Rebecca Saldana
    Rebecca Saldaña

    State Senate 37th LD

    Senator Rebecca Saldaña (D-37) is a progressive leader with decades of experience fighting for economic, social and racial justice. Raised in West Seattle in a union household, Rebecca learned early on the importance of working together in community to fight discrimination and injustice. The values she learned at home are what led her to begin her career as a union organizer. From her work as an organizer with Oregon's farm workers' union, PCUN, and SEIU Local 6, to her work now as our State Senator, Rebecca has dedicated her career to standing up for immigrant rights, gender equity, a fair economy, and a better society. In the State Senate, Rebecca has been an advocate for comprehensive and affordable reproductive health care and eliminating the gender gap in pay and promotion opportunities. She serves as Vice-Chair of Transportation and Majority Whip for the Democratic Caucus. Rebecca is a proud graduate of Kennedy High School in Burien and Seattle University. She has lived and worked in the 37th LD for over a decade and, with her husband David, raises their family in Rainier Beach.

    Sharon Tomiko Santos
    Sharon Tomiko Santos

    State Representative 37th LD

    Position 1

    Sharon Tomiko Santos is a local grassroots leader with a history of activism that spans more than 40 years in the Seattle area. A strong advocate for human rights, quality public education, economic justice, and affordable healthcare and housing, Santos represents one of the most ethnically diverse legislative districts in the State of Washington, the 37th District. She was first elected in 1998. With strong ties to the community, Santos’ tireless efforts to advance the interests and concerns of women, immigrants and refugees, and people of color are well-recognized. In 1993, she received the Martin Luther King, Jr. “Keeping the Dream Alive” award; she was a 1996 Honoree of the Washington State Women’s Political Caucus; in 2000, she received the inaugural Bernie Whitebear Award from United Indians of All Tribes Foundation; and, in 2006, the Hate Free Zone of Washington (now, OneAmerica) recognized her with the Leadership in Justice in Government award. Santos’ interest in issues affecting women worldwide led her to help form a delegation from Seattle to attend the Fourth World Conference on Women in Beijing, China in 1995. She is the first Japanese American woman elected to the Washington State House of Representatives.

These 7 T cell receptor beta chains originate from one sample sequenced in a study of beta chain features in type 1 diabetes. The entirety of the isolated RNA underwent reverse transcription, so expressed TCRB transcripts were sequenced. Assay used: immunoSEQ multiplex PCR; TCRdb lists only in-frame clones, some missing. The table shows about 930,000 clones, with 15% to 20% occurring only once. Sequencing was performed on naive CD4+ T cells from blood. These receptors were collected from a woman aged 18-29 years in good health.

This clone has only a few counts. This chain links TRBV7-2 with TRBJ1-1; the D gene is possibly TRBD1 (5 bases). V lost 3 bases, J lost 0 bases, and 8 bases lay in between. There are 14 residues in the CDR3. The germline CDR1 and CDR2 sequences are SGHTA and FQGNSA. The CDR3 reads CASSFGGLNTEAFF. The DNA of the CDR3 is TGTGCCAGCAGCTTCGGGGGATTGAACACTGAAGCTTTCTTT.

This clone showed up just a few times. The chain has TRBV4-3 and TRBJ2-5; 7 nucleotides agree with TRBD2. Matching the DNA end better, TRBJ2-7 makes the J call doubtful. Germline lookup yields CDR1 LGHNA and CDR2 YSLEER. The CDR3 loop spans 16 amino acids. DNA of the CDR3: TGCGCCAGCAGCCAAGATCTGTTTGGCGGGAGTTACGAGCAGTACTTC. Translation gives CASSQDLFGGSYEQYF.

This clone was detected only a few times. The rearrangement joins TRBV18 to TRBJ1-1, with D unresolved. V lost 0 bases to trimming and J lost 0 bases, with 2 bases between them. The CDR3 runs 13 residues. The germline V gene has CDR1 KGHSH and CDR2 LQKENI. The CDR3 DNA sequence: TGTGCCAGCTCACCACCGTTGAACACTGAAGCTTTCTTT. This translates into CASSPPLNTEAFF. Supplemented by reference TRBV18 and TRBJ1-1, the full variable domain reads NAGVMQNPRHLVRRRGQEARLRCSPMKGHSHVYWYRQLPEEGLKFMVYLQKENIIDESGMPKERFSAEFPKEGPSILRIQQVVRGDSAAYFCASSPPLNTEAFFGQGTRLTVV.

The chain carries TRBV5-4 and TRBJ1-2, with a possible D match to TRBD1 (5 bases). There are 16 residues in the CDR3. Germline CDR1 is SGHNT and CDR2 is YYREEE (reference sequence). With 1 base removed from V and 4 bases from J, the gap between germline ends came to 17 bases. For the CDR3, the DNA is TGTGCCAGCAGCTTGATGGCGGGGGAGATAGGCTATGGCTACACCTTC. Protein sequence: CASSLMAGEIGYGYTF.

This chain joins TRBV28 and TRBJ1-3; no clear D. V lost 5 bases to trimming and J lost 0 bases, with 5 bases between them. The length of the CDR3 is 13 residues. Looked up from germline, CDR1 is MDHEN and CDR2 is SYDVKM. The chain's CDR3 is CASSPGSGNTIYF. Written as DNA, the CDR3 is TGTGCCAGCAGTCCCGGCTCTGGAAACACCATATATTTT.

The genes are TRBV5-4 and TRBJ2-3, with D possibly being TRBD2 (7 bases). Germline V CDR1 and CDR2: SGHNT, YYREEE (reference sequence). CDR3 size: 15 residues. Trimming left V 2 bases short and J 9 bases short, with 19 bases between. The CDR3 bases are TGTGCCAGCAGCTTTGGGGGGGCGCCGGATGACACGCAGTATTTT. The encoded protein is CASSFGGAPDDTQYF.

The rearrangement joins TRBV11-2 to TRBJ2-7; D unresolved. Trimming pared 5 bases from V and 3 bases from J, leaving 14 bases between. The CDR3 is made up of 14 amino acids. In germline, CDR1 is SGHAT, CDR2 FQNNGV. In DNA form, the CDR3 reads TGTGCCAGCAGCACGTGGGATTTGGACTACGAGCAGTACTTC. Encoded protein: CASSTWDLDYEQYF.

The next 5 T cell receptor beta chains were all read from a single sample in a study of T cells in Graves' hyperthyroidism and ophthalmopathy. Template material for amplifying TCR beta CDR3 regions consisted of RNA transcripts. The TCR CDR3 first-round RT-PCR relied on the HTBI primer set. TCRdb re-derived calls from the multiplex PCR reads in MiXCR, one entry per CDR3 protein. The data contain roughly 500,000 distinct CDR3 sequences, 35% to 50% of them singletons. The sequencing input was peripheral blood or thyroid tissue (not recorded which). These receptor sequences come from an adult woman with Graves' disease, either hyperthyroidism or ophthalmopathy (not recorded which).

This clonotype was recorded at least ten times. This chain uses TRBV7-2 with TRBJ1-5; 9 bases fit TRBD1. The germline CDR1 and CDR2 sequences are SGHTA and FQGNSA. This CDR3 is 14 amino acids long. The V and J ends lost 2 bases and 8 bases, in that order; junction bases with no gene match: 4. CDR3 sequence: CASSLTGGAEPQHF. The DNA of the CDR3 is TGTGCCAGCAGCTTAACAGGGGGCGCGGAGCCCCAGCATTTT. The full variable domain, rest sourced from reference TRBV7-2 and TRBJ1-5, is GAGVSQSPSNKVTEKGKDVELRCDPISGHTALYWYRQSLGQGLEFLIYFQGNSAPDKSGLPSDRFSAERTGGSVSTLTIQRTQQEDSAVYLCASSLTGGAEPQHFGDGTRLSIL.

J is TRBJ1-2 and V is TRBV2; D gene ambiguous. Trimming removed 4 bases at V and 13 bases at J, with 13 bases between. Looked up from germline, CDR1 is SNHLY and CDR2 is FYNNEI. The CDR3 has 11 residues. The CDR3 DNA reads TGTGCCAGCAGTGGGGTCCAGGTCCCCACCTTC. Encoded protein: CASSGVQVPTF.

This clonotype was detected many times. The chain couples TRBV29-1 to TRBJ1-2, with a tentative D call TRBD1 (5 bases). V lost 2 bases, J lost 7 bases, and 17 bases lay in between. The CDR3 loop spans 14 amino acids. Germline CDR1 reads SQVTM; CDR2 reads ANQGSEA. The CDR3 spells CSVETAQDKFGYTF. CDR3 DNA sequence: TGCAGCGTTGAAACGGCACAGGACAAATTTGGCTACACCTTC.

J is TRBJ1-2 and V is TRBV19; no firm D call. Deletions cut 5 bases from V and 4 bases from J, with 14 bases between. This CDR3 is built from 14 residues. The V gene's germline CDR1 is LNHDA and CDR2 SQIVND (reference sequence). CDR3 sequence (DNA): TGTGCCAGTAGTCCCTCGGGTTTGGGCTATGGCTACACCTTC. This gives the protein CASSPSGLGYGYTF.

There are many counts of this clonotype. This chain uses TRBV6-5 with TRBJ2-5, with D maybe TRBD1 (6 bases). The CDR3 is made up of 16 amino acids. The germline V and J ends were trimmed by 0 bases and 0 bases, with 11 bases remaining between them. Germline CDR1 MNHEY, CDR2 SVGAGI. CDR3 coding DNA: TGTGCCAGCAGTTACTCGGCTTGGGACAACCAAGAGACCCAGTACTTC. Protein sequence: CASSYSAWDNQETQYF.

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    June Robinson

    State Representative 38th LD

    Position 1

    June Robinson is an honest, hard-working leader who listens and gets results for the citizens of the 38th district. Appointed earlier this year to fill a vacancy in the State House. In her first session, June worked with members of both parties to prevent further cuts to our schools, secured additional dollars and efficiencies in our mental health system, and worked to implement greater employment protections for veterans who have served overseas. She also authored legislation to protect tenants from punitive landlords and partnered with the Everett School District to try and improve educational services for at risk youth. In addition to serving in Olympia, June works at Public Health Seattle and King County, managing Community Health Worker programs that address chronic disease self-management for people living with asthma and diabetes. June serves on the board of the Washington Low Income Housing Alliance and serves on both the Salary Commission and the Human Needs Committee for the City of Everett. Her commitment to public service began on the international level right after her undergraduate college work: She joined the Peace Corps and spent three years in rural Jamaica, working as a public-health nutritionist. While in Jamaica she met her husband, Hilbert. They moved to Everett 14 years ago with their young boys, Garret and Colin.

    Tana Senn
    Tana Senn

    State Representative 41st LD

    Position 1

    As a working mom with two kids, Tana brings an important perspective to her role as a state representative for the 41st Legislative District. Tana has championed legislation to close the gender pay gap, ensure our children have access to mental health services and social-emotional learning in our schools and to reduce gun violence. After earning a Master's Degree in Public Policy and Administration from Columbia University, Tana worked for 15 years in government relations and communications in the private, nonprofit and philanthropic sectors before her tenure on the Mercer Island City Council.

    My-Linh Thai
    My-Linh Thai

    State Representative 41st LD

    Position 2

    My-Linh Thai is a Bellevue School Board President, a health care professional, and an award-winning PTSA parent who commit to improving education, opportunity, and quality of life for Eastside families. My-Linh immigrated to Washington as a Vietnamese refugee with her family. Thanks to supportive teachers and counselors, she graduated from Federal Way High school with honors and went on to graduate from the UW School of Pharmacy. Her experience as a refugee has fueled her dedication to service. Her involvement at Somerset Elementary School PTA earned her the Washington State PTA Outstanding Advocate Award. My-Linh was elected in 2013 and re-elected in 2017 as Board Director for the Bellevue School District. She put her ability to listen, build consensus, and seek common goals ensuring all children reaching their human potentials. Her focus has been enhancing community engagement, establishing high expectations with diverse and challenging curricula, aiming to close the opportunity-gap, and improving services for students with special needs. My-Linh was also elected as Vice President of the Washington State School Board Directors Association in 2017. My-Linh and her family have lived in Bellevue for the past ten years. Their two children attend high-school in the Bellevue School District.